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BIOENERGY FOR EUROPE: WHICH ONES FIT BEST?

BIOENERGY FOR EUROPE: WHICH ONES FIT BEST?

88 5 Socio-economic and

88 5 Socio-economic and political analyses Conclusions on political factors • In order to successfully introduce or increase the cultivation of energy crops, not only laws and directives are needed but also the support from local authorities, environmental groups and farmers. • Land availability in the EU may in theory rise by up to 100 million ha. However, to dedicate a maximum of 10 % of this area to bioenergy is more realistic. An increased emphasis on extensification, nature development, new outlets and reduction of food imports leads to alternative uses of available land. • Environmental groups are in favour of renewable energy, but are worried about the effects of energy crops on the landscape (monocultures) and emissions of pesticides and fertilisers. They tend to be more in favour of perennial crops instead of the more intensive annual crops. • Despite the goal of opening up the energy market, there is no level playing field as yet. Major distortions are the differences in environmental regulations and in subsidies, giving fossil fuels advantages over renewables. The tax reliefs for biofuels which are in force in some Member States, the legal possibility for farmers to grow energy crops on set-aside land and national regulations and targets for the production of green energy help to overcome these competitive disadvantages.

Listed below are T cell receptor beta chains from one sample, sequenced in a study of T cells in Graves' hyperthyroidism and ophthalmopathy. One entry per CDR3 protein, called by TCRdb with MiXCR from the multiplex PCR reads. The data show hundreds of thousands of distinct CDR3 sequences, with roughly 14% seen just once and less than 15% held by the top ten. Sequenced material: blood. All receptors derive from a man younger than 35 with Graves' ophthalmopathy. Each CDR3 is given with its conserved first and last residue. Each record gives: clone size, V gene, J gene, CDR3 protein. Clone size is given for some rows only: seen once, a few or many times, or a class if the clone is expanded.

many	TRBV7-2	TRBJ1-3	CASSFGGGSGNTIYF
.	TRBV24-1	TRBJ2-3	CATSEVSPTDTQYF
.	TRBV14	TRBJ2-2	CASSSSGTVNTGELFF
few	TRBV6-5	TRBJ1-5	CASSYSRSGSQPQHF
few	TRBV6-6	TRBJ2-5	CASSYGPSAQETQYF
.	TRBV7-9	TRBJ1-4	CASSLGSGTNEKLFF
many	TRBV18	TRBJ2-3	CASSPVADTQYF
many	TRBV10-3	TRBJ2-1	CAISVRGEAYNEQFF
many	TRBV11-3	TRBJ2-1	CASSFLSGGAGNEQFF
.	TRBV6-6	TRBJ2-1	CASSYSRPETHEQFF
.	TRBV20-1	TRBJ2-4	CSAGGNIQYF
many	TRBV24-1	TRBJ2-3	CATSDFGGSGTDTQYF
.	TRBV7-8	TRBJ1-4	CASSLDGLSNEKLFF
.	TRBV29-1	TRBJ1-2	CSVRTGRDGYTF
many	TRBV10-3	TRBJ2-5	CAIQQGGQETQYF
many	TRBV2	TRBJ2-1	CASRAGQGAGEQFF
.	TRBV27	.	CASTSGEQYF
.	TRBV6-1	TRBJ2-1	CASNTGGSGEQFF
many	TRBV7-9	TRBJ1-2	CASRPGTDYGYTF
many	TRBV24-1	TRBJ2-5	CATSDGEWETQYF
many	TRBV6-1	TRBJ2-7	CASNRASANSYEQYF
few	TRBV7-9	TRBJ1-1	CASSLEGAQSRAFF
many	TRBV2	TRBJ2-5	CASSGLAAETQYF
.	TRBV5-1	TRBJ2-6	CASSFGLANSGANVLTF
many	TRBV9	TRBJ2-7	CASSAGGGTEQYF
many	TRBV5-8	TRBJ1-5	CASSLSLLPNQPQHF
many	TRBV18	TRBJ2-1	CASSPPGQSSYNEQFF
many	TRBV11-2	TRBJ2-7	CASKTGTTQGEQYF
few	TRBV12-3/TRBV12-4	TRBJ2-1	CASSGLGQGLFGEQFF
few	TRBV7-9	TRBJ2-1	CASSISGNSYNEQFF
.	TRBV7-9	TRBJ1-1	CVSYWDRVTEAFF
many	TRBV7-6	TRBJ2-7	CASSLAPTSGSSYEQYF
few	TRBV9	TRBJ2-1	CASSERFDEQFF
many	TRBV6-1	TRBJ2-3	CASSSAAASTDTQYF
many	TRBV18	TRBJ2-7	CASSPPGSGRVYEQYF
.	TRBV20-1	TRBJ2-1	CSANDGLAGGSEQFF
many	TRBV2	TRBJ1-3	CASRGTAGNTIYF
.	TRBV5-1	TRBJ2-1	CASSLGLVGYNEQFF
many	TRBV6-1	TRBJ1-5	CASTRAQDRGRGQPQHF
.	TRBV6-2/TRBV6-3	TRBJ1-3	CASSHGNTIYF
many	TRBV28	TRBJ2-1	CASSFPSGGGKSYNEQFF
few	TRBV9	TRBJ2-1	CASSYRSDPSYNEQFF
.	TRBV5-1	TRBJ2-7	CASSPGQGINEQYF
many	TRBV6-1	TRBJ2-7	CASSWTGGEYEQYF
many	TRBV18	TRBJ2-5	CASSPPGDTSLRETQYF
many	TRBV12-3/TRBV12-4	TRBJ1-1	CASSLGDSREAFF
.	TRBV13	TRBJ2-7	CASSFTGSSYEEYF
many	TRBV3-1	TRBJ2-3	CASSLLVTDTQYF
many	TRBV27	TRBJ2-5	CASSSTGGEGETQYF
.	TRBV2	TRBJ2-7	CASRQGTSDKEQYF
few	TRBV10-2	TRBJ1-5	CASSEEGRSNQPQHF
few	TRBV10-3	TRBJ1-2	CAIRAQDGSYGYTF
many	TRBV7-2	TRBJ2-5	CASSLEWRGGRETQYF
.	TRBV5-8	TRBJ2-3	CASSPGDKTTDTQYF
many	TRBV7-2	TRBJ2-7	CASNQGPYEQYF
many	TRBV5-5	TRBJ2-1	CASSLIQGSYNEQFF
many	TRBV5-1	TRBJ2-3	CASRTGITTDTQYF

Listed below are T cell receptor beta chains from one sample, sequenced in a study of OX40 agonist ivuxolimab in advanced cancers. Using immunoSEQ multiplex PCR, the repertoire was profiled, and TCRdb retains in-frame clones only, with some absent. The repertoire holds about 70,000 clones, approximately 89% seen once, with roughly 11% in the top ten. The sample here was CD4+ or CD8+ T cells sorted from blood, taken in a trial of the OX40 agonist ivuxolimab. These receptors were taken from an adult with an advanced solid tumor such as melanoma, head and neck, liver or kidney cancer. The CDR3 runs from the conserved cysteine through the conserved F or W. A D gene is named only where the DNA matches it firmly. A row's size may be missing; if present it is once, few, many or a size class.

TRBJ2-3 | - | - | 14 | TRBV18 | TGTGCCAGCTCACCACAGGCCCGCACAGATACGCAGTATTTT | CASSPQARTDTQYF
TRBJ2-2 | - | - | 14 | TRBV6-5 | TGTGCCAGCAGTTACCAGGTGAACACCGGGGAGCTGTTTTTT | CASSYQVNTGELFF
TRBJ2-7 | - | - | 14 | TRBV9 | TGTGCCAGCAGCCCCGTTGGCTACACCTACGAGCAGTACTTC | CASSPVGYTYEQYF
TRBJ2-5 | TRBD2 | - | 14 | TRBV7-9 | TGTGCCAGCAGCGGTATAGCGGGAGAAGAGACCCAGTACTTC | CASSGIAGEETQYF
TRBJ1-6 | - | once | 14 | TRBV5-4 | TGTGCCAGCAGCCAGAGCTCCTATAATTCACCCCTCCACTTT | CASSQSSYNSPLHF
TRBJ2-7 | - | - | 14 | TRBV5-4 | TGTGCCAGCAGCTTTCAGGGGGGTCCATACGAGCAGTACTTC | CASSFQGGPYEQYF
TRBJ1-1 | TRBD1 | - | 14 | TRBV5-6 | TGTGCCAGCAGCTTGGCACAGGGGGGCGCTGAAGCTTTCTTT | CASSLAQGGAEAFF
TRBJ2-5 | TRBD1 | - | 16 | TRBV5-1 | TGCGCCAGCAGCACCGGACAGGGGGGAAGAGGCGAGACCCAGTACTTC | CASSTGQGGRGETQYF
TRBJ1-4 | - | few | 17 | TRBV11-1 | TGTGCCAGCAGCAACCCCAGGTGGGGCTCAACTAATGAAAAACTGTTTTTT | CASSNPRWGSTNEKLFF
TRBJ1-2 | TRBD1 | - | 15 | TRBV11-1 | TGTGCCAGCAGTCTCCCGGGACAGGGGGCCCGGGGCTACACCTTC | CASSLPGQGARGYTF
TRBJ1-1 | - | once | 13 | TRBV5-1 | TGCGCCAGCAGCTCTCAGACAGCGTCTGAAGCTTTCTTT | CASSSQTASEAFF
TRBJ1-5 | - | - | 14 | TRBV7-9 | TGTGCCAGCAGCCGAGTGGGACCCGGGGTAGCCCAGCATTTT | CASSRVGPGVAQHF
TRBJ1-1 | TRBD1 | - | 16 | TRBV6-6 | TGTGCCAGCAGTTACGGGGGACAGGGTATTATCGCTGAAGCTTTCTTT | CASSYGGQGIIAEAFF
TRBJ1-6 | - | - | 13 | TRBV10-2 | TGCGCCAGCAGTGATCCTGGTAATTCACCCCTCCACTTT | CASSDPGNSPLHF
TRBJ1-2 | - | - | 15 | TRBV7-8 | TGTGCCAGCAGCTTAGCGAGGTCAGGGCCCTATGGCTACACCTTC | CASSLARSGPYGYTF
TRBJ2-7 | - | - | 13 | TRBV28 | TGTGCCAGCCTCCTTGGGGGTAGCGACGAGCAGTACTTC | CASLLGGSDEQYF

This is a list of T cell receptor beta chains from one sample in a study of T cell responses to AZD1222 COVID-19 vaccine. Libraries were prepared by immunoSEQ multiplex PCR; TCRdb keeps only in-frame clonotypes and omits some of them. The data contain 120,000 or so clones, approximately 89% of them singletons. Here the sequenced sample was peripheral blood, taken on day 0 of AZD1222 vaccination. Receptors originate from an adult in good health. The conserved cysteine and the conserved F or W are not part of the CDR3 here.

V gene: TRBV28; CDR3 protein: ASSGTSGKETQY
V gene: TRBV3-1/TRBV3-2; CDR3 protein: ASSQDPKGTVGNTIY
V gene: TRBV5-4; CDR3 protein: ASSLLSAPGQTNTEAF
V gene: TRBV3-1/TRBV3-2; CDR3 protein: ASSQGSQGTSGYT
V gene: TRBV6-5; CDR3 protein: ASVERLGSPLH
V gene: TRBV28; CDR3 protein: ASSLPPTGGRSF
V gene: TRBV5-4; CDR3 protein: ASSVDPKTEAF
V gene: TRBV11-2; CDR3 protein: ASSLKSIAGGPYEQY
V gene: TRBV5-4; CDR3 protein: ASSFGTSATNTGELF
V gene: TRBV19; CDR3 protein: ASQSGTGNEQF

6 Conclusions and recommendations As explained in Chapter 2, in this project ten different biofuels were assessed and compared to equivalent fossil fuels with regard to their environmental impacts and nine of these were investigated for the whole European Union. Eight European countries participated in this study for which also different biofuels out of these ten were investigated. This chapter provides a brief summary of the main findings presented in this report and subsequently conclusions and recommendations will be given. In accordance with the goals of this study and the chosen methodology, the following issues will be addressed: • Results of the comparisons ”biofuels versus fossil fuels” • Results of the comparisons ”biofuels versus biofuels” • Results of the comparisons between the countries for each biofuel • Results of the socio-economic and political analyses • Conclusions and recommendations I Results of the comparisons "biofuels versus fossil fuels” The purpose of the comparisons between the various biofuels and their fossil counterparts investigated in this project was to show the environmental advantages and disadvantages of the different fuels in the various countries involved as well as the European Union. This was done by means of life cycle analyses (LCA). Several environmental impact categories were investigated for this purpose. It was found that for some of these no quantitative results could be obtained within this project that were reliable enough for a sound scientific assessment. This was partly due to the lack of sufficiently developed methodology and partly to the lack of available data, given the scope of this study. The following categories were assessed quantitatively and yielded results that can be regarded as very reliable: • Use of fossil fuels • Greenhouse effect • Acidification • Eutrophication • Summer smog In addition, the categories/parameters below were also assessed quantitatively but yielded much less reliable results. • Ozone depletion by nitrous oxide • Human toxicity • Ecotoxicity • Persistent toxicity • Ecosystem occupation • Harmful rainfall The net effect of nitrous oxide regarding ozone depletion is not ascertained as yet, as explained in Chapter 3.4.2. The results are included in the graphs but should be regarded with caution. The category human toxicity was also included in the result diagrams, but should be taken into consideration with care, as the data are of a lesser reliability than those for the categories in the first list above. The categories ecotoxicity and persistent toxicity were found to yield results too unreliable for further assessment. Finally, the category biodiversity and soil quality was investigated regarding four parameters, for two of which quantitative results were obtained which again however did not possess a satisfactory level of scientific reliability. It must be concluded that for the toxicity the lack of data concerning fossil fuels made the systems incomparable. For the biodiversity and soil quality categories further methodological developments are required before these can form a reliable part of a life cycle assessment.

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